High-voltage electrical lines win judge's recommendation
Mar 3, 2009 - McClatchy-Tribune Regional News - Leslie Brooks Suzukamo Pioneer Press, St. Paul, Minn.
An administrative law judge is recommending that the Minnesota Public Utilities Commission approve three high-voltage transmission lines that would crisscross the state and connect near the Twin Cities.
The project calls for three 345-kilovolt lines from the Twin Cities to La Crosse, Wis.; between Fargo, N.D., and the St. Cloud-Monticello area; and between Brookings, S.D., and the Twin Cities.
The lines are expected to cost between $1.4 billion and $1.7 billion, with construction to begin on the first pieces in 2010, if approved.
But Administrative Judge Beverly Jones Heydinger said the CapX 2020 project does not have to set aside space on its lines for renewable energy, dealing a blow to clean-energy advocates who want the lines to bring more wind energy to the Twin Cities.
The recommendations are not binding. The PUC is expected to hear arguments before making a final decision in a couple of months.
Ten utilities supporting CapX 2020, led by Minneapolis-based Xcel Energy and Great River Energy, say the purpose of the project is to maintain a reliable grid for future demand, not generate renewable energy.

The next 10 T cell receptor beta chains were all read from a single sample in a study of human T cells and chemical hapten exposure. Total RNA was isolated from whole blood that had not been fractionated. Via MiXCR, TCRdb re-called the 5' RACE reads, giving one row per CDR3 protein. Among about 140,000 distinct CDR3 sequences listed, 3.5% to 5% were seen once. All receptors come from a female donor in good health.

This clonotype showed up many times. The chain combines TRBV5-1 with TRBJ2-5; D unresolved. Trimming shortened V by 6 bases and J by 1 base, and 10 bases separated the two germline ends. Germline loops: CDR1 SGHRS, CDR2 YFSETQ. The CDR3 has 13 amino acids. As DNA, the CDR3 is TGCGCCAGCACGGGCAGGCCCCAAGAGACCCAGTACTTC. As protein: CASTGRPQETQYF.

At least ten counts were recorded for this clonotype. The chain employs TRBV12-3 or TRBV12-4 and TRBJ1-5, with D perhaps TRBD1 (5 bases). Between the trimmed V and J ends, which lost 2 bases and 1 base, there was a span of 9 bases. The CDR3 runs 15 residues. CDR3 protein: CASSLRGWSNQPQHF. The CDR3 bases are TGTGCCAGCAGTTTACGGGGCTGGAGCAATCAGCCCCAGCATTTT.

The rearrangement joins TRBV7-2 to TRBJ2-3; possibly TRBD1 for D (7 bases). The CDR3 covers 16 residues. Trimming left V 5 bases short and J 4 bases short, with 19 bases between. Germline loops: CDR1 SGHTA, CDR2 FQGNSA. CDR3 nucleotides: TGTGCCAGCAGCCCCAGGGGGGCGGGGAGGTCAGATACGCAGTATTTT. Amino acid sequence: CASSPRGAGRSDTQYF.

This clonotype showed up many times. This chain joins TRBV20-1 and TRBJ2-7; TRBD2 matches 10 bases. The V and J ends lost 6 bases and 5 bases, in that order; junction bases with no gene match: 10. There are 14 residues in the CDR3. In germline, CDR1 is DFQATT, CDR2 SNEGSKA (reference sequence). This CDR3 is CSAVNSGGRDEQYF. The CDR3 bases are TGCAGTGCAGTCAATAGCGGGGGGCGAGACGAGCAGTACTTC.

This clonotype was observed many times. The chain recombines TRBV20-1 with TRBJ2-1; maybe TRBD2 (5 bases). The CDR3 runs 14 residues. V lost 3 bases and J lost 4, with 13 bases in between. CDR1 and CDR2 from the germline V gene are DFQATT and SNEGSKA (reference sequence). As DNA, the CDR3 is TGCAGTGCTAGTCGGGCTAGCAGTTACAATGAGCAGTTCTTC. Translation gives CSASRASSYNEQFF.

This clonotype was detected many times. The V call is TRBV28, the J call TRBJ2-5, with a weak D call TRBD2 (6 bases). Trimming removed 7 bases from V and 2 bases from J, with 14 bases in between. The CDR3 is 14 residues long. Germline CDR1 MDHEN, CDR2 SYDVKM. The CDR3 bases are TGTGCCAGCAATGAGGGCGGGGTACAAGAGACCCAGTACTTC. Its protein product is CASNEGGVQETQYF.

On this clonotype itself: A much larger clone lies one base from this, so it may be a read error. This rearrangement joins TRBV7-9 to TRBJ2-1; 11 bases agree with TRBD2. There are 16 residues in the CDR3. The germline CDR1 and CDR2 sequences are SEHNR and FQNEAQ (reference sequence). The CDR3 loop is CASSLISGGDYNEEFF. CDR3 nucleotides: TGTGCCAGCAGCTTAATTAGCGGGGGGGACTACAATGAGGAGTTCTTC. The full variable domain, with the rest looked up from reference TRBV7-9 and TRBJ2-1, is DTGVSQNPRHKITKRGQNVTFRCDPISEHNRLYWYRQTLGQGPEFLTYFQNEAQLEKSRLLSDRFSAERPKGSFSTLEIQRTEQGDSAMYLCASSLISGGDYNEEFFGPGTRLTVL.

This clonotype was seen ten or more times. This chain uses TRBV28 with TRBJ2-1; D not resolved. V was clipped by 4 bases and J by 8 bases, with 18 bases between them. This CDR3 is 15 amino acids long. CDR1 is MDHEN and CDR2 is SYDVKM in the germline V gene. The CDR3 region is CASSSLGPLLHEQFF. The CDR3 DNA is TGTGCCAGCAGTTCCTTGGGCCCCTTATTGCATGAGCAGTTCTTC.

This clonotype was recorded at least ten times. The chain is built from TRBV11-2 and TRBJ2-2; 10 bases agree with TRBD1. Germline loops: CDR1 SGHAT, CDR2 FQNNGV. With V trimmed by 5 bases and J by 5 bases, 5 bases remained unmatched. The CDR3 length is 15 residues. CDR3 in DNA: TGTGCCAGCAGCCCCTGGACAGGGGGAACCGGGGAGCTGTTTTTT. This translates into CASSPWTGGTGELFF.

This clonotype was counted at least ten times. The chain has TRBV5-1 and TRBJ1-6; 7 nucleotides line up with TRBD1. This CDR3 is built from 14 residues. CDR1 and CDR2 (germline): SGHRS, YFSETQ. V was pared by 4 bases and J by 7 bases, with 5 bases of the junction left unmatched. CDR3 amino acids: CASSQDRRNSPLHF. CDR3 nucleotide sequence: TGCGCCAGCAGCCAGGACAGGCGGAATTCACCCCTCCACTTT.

But Jim Alders, director of regulatory administration for Xcel, said because of renewable energy mandates, "there most certainly is going to be substantial additions of renewable energy" to the grid.
The state's renewable energy standard calls for utilities to produce 25 percent of their electricity from renewable sources like wind by 2025,
and for Xcel, the state's largest utility, to generate 30 percent renewable power by 2020. Most power in the state is produced by nonrenewable coal or natural gas, which generate emissions that contribute to climate change.
"We have a huge commitment to renewable energy and if renewable energy cannot get to the load centers" -- like the Twin Cities -- "we will not meet our goals," said Beth Goodpaster, an attorney for the Minnesota Center for Environmental Advocacy. She represented groups that favor the lines as long as they are used to meet the state's renewable energy goals.
The judge also heard from landowners and environmentalists who opposed the projects outright or wanted the lines to connect to small local wind farms.
Leslie Brooks Suzukamo can be reached at 651-228-5475.